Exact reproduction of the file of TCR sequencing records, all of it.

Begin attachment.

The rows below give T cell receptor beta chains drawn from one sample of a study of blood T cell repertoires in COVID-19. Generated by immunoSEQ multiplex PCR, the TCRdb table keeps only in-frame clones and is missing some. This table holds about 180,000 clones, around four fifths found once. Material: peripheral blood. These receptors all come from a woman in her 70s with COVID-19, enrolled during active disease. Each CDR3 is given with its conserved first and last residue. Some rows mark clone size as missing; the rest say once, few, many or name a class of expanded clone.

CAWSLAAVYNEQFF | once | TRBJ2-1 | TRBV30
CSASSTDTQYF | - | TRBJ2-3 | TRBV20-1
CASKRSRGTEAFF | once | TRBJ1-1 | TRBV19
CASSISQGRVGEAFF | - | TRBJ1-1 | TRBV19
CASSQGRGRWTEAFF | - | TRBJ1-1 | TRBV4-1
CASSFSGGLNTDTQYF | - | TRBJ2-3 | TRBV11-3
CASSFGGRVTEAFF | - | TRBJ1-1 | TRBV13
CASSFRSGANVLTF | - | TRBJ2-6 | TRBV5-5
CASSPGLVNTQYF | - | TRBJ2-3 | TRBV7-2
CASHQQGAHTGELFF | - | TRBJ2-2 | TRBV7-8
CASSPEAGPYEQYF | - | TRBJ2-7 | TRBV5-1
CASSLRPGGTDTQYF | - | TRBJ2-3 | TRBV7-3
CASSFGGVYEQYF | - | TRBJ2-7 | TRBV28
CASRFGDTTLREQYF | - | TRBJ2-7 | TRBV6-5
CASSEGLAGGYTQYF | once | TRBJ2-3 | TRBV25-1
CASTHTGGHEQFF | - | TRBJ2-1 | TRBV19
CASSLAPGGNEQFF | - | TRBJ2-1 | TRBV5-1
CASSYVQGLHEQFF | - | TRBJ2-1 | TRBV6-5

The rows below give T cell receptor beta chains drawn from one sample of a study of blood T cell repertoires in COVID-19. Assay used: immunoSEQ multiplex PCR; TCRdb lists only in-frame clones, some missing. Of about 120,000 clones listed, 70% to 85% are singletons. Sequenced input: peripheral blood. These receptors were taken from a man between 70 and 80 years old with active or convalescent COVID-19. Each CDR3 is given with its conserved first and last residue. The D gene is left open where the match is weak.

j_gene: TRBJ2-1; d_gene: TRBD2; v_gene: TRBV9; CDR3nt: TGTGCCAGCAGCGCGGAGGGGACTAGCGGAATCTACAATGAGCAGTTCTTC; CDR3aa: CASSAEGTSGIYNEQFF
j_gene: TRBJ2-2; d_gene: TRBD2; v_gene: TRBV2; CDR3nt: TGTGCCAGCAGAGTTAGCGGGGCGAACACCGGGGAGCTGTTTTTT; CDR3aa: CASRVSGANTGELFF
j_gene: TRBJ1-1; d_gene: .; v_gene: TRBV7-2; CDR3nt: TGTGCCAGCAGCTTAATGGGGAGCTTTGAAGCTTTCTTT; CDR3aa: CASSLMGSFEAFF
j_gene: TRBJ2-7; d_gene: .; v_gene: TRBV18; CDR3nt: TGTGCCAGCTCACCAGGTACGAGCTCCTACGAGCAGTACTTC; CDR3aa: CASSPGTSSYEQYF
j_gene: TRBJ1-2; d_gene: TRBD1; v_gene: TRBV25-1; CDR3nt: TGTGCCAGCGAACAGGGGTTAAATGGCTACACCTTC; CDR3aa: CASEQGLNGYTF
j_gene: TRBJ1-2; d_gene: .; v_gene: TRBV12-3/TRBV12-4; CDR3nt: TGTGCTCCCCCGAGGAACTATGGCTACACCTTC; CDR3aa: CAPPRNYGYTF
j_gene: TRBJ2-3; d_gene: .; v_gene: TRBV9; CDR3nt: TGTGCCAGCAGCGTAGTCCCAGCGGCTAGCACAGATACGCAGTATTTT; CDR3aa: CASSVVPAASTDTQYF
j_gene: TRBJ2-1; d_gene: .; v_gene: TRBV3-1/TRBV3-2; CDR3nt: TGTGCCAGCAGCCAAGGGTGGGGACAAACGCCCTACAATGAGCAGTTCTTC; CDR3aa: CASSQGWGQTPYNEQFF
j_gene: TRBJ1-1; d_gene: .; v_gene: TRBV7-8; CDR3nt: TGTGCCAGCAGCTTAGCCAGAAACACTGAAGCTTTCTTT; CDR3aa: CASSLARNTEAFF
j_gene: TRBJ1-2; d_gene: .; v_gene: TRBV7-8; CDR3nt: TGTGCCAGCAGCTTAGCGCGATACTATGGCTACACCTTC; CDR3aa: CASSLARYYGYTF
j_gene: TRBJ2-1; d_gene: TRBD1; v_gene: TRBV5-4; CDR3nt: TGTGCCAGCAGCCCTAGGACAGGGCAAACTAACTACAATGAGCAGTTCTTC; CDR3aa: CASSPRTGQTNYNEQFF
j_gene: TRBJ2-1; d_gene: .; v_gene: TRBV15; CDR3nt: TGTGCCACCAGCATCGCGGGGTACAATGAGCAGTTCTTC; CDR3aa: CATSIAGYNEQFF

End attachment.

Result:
The rows below give T cell receptor beta chains drawn from one sample of a study of blood T cell repertoires in COVID-19. Generated by immunoSEQ multiplex PCR, the TCRdb table keeps only in-frame clones and is missing some. This table holds about 180,000 clones, around four fifths found once. Material: peripheral blood. These receptors all come from a woman in her 70s with COVID-19, enrolled during active disease. Each CDR3 is given with its conserved first and last residue. Some rows mark clone size as missing; the rest say once, few, many or name a class of expanded clone.

CAWSLAAVYNEQFF | once | TRBJ2-1 | TRBV30
CSASSTDTQYF | - | TRBJ2-3 | TRBV20-1
CASKRSRGTEAFF | once | TRBJ1-1 | TRBV19
CASSISQGRVGEAFF | - | TRBJ1-1 | TRBV19
CASSQGRGRWTEAFF | - | TRBJ1-1 | TRBV4-1
CASSFSGGLNTDTQYF | - | TRBJ2-3 | TRBV11-3
CASSFGGRVTEAFF | - | TRBJ1-1 | TRBV13
CASSFRSGANVLTF | - | TRBJ2-6 | TRBV5-5
CASSPGLVNTQYF | - | TRBJ2-3 | TRBV7-2
CASHQQGAHTGELFF | - | TRBJ2-2 | TRBV7-8
CASSPEAGPYEQYF | - | TRBJ2-7 | TRBV5-1
CASSLRPGGTDTQYF | - | TRBJ2-3 | TRBV7-3
CASSFGGVYEQYF | - | TRBJ2-7 | TRBV28
CASRFGDTTLREQYF | - | TRBJ2-7 | TRBV6-5
CASSEGLAGGYTQYF | once | TRBJ2-3 | TRBV25-1
CASTHTGGHEQFF | - | TRBJ2-1 | TRBV19
CASSLAPGGNEQFF | - | TRBJ2-1 | TRBV5-1
CASSYVQGLHEQFF | - | TRBJ2-1 | TRBV6-5

The rows below give T cell receptor beta chains drawn from one sample of a study of blood T cell repertoires in COVID-19. Assay used: immunoSEQ multiplex PCR; TCRdb lists only in-frame clones, some missing. Of about 120,000 clones listed, 70% to 85% are singletons. Sequenced input: peripheral blood. These receptors were taken from a man between 70 and 80 years old with active or convalescent COVID-19. Each CDR3 is given with its conserved first and last residue. The D gene is left open where the match is weak.

j_gene: TRBJ2-1; d_gene: TRBD2; v_gene: TRBV9; CDR3nt: TGTGCCAGCAGCGCGGAGGGGACTAGCGGAATCTACAATGAGCAGTTCTTC; CDR3aa: CASSAEGTSGIYNEQFF
j_gene: TRBJ2-2; d_gene: TRBD2; v_gene: TRBV2; CDR3nt: TGTGCCAGCAGAGTTAGCGGGGCGAACACCGGGGAGCTGTTTTTT; CDR3aa: CASRVSGANTGELFF
j_gene: TRBJ1-1; d_gene: .; v_gene: TRBV7-2; CDR3nt: TGTGCCAGCAGCTTAATGGGGAGCTTTGAAGCTTTCTTT; CDR3aa: CASSLMGSFEAFF
j_gene: TRBJ2-7; d_gene: .; v_gene: TRBV18; CDR3nt: TGTGCCAGCTCACCAGGTACGAGCTCCTACGAGCAGTACTTC; CDR3aa: CASSPGTSSYEQYF
j_gene: TRBJ1-2; d_gene: TRBD1; v_gene: TRBV25-1; CDR3nt: TGTGCCAGCGAACAGGGGTTAAATGGCTACACCTTC; CDR3aa: CASEQGLNGYTF
j_gene: TRBJ1-2; d_gene: .; v_gene: TRBV12-3/TRBV12-4; CDR3nt: TGTGCTCCCCCGAGGAACTATGGCTACACCTTC; CDR3aa: CAPPRNYGYTF
j_gene: TRBJ2-3; d_gene: .; v_gene: TRBV9; CDR3nt: TGTGCCAGCAGCGTAGTCCCAGCGGCTAGCACAGATACGCAGTATTTT; CDR3aa: CASSVVPAASTDTQYF
j_gene: TRBJ2-1; d_gene: .; v_gene: TRBV3-1/TRBV3-2; CDR3nt: TGTGCCAGCAGCCAAGGGTGGGGACAAACGCCCTACAATGAGCAGTTCTTC; CDR3aa: CASSQGWGQTPYNEQFF
j_gene: TRBJ1-1; d_gene: .; v_gene: TRBV7-8; CDR3nt: TGTGCCAGCAGCTTAGCCAGAAACACTGAAGCTTTCTTT; CDR3aa: CASSLARNTEAFF
j_gene: TRBJ1-2; d_gene: .; v_gene: TRBV7-8; CDR3nt: TGTGCCAGCAGCTTAGCGCGATACTATGGCTACACCTTC; CDR3aa: CASSLARYYGYTF
j_gene: TRBJ2-1; d_gene: TRBD1; v_gene: TRBV5-4; CDR3nt: TGTGCCAGCAGCCCTAGGACAGGGCAAACTAACTACAATGAGCAGTTCTTC; CDR3aa: CASSPRTGQTNYNEQFF
j_gene: TRBJ2-1; d_gene: .; v_gene: TRBV15; CDR3nt: TGTGCCACCAGCATCGCGGGGTACAATGAGCAGTTCTTC; CDR3aa: CATSIAGYNEQFF